10 Must-Visit Louisiana Festivals
Are you ready to party Louisiana style? Then punch your ticket for these 10 fabulous fests and experience what we do best: food, music and rollicking good times!
When Louisiana hosts more than 400 hundred festivals each year, it’s no easy task to whittle that list down to 10 must-visit Louisiana festivals. It’s like picking your favorite child. For a little help, we asked our Facebook friends. We polled the office. We questioned the waitress delivering our tray of boiled crawfish. And finally, in some cases, we just had to flip a coin. Without further ado...
Here’s our top ten Louisiana Festivals list (in no particular order):
Ponchatoula Strawberry Festival, Ponchatoula: Each April, the “Strawberry Capital of the World” celebrates the sweet berry with one of the state’s largest free festivals. The family-friendly event offers old-fashioned fun, from strawberry eating contests to sack races. Be sure to sample the many strawberry-flavored treats, including the shortcake. Try the festival's strawberry pie recipe.
Festival International de Louisiane, Lafayette: For five days every April, downtown Lafayette is turned into an international music mecca, complete with seven music stages, street musicians, arts and crafts boutiques, a world music store and more. More than 20 countries are represented at this fest, making Festival International one of Louisiana's premier multicultural events. All of the events, including cultural workshops, are free.
French Quarter Festival, New Orleans: Hands down, NOLA knows how to throw a music festival, and we admit it was hard to decide between Jazz Fest and French Quarter Festival. What tipped the scales was the price tag. French Quarter Fest (held in April) boasts more than 20 stages and 400-plus hours of live entertainment without charging you a dime. It's the largest free music event in the U.S.! But do bring some bucks for purchasing festival foods and taking part in the “World’s Largest Jazz Brunch.”
Franklin Parish Catfish Festival, Winnsboro: Some 4,000 pounds of catfish are fried up and served at this Saturday festival each April. Bring your family and enjoy the strolling street performers, a wide range of musical entertainment and much more.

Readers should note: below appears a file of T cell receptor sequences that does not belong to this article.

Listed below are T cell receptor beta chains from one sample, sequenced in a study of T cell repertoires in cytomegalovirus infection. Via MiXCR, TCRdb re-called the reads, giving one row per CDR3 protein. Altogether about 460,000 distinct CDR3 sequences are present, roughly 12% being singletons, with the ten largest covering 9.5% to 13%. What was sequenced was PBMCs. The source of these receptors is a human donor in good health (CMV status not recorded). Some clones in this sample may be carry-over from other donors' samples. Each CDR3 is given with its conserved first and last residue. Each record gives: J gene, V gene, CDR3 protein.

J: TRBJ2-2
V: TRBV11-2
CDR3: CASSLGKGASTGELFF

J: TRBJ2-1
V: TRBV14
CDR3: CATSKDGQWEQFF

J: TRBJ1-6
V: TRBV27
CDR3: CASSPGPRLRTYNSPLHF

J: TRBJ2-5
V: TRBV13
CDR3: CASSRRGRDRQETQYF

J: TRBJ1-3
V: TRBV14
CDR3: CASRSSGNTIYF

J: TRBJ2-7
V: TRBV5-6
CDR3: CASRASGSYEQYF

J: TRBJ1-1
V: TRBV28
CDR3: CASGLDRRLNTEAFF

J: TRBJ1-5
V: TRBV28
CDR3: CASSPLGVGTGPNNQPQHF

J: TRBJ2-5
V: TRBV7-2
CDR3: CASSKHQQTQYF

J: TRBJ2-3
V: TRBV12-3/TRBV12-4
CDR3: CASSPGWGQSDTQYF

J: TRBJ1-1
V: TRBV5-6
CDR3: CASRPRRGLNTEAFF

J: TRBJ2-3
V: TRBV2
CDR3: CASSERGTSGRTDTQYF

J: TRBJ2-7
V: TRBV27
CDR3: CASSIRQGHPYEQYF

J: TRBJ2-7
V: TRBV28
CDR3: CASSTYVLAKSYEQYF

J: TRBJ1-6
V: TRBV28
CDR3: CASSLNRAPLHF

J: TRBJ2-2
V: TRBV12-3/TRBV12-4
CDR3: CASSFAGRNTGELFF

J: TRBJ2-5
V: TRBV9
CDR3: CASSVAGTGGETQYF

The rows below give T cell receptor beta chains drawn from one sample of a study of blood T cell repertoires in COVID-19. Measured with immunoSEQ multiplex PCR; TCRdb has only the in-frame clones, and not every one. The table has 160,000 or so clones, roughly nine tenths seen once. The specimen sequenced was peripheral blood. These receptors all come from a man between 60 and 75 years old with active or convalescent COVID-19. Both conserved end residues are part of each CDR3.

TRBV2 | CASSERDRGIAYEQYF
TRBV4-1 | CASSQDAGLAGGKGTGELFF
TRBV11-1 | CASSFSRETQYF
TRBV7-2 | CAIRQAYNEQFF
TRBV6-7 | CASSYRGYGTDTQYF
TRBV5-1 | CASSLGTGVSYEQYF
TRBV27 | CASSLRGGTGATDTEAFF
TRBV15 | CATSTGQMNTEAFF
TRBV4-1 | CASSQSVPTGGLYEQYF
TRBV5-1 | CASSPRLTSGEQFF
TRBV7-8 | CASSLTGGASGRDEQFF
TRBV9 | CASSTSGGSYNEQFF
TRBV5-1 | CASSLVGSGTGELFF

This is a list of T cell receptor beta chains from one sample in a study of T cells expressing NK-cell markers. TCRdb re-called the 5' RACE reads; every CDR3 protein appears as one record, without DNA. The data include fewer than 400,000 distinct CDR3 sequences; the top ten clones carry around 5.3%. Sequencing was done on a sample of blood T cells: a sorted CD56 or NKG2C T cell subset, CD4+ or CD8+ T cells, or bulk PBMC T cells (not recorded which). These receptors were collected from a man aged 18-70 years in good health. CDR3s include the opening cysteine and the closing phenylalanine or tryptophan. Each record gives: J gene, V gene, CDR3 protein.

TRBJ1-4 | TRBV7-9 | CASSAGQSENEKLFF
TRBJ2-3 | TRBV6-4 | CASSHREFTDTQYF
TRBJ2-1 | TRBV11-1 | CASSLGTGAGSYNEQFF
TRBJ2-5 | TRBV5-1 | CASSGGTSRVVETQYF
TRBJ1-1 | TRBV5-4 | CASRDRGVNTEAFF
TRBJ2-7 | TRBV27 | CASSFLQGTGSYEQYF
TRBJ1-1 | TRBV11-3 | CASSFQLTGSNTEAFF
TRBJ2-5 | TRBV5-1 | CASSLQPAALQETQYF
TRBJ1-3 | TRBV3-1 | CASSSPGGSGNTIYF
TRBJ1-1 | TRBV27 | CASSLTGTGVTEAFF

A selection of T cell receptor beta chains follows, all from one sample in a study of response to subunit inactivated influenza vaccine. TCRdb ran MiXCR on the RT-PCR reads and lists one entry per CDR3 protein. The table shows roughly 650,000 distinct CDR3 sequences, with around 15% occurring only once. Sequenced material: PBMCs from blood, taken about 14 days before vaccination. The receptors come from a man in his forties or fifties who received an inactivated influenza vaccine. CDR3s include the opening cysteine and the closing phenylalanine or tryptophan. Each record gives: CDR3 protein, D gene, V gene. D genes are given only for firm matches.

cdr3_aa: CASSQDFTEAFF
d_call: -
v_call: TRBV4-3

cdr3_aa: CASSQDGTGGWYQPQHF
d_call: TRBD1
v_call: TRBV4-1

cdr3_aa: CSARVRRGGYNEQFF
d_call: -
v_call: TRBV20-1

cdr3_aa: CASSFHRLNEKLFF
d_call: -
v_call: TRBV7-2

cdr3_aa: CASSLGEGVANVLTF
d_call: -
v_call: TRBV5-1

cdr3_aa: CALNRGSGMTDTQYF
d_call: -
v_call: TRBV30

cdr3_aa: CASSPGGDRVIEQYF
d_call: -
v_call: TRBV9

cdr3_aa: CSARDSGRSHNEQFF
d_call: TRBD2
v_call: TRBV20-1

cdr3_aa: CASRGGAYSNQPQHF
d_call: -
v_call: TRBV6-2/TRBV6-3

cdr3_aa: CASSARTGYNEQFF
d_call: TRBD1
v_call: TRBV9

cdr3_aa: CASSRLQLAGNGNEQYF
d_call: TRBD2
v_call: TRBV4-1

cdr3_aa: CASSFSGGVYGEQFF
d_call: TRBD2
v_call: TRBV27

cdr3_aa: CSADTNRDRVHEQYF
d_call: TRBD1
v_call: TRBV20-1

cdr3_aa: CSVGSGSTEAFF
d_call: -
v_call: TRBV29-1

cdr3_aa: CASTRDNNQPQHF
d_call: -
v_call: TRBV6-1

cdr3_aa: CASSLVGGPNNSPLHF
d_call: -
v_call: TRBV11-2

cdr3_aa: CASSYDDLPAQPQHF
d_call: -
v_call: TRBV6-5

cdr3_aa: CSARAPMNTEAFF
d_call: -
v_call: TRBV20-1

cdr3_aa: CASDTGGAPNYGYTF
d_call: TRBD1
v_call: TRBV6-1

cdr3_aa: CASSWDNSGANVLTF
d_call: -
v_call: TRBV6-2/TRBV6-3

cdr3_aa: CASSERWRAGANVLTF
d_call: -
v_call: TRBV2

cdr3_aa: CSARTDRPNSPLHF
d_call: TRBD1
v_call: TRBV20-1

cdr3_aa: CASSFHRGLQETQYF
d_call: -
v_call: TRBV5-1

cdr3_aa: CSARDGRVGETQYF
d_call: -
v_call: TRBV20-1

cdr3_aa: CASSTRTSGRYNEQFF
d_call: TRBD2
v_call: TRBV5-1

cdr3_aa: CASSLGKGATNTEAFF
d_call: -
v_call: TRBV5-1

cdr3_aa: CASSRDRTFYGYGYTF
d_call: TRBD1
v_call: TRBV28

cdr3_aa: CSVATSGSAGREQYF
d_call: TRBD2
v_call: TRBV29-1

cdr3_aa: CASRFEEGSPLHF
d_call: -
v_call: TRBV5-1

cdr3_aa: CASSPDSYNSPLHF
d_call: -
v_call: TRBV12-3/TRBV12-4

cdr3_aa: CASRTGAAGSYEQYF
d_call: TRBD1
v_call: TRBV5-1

Breaux Bridge Crawfish Festival, Breaux Bridge: Held each May, this is the festival where you can eat your weight in mudbugs, shimmy your way to victory in the zydeco dance contest and set your lawn chair in front of the Crawfish or Festival stage to hear incredible local music. We love cheering on the critters during the crawfish races. Make your own crawfish étouffée using the recipe from three-time Breaux Bridge Crawfish Festival étouffée cook-off champion Mike Huval.
Red River Revel, Shreveport: An October tradition, the Revel is recognized as the largest outdoor arts festival in North Louisiana. Shop beautiful works from more than 140 visual artists and hear live entertainment on three stages. There’s a great children’s area, with art projects, a Ferris wheel and a geological dig site, too.
International Rice Festival, Crowley: It seems Crowley is best known for two things: producing one of the country’s largest rice crops and throwing one of southwest Louisiana’s biggest parties! The October festival has been going on for nearly 80 years and a carnival, frog derby, queen’s pageant, parade and live music are among its many features.
Bogalusa Blues & Heritage Festival, Bogalusa: The Bogalusa Blues and Heritage Festival is a younger festival, created in 2011 to celebrate and promote music heritage. The first festival generated a lot of buzz and was named New Event of the Year by the Louisiana Association of Fairs and Festivals. Held each September, the festival pays tribute to Bogalusa’s amazingly rich music history. The music lineup is packed and in between acts, check out the abundant food vendors and crafts booths.
French Food Festival, Larose: This October festival celebrates the Cajun way of life, from dancing to boat building, and pays particular attention to foods from Cajun kitchens. Sample traditional Bayou Lafourche dishes, like shrimp boulettes, crawfish fettuccine and tarte a la bouille, a custard pie.
Christmas Festival of Lights, Natchitoches: How jolly is Natchitoches during the holidays? Santa comes here when he needs to catch the Christmas spirit. From around Thanksgiving through New Year's, the historic, lakefront city decorates with more than 300,000 Christmas lights. Take a romantic carriage ride and enjoy fireworks over Cane River Lake.
So, what do you think of our list? What's that? We left out Mardi Gras? No, we didn't forget about our most famous festival. We just know that it stands out among the rest! Our weekslong Mardi Gras celebration takes place throughout the state and should definitely be on everyone's Louisiana bucket list.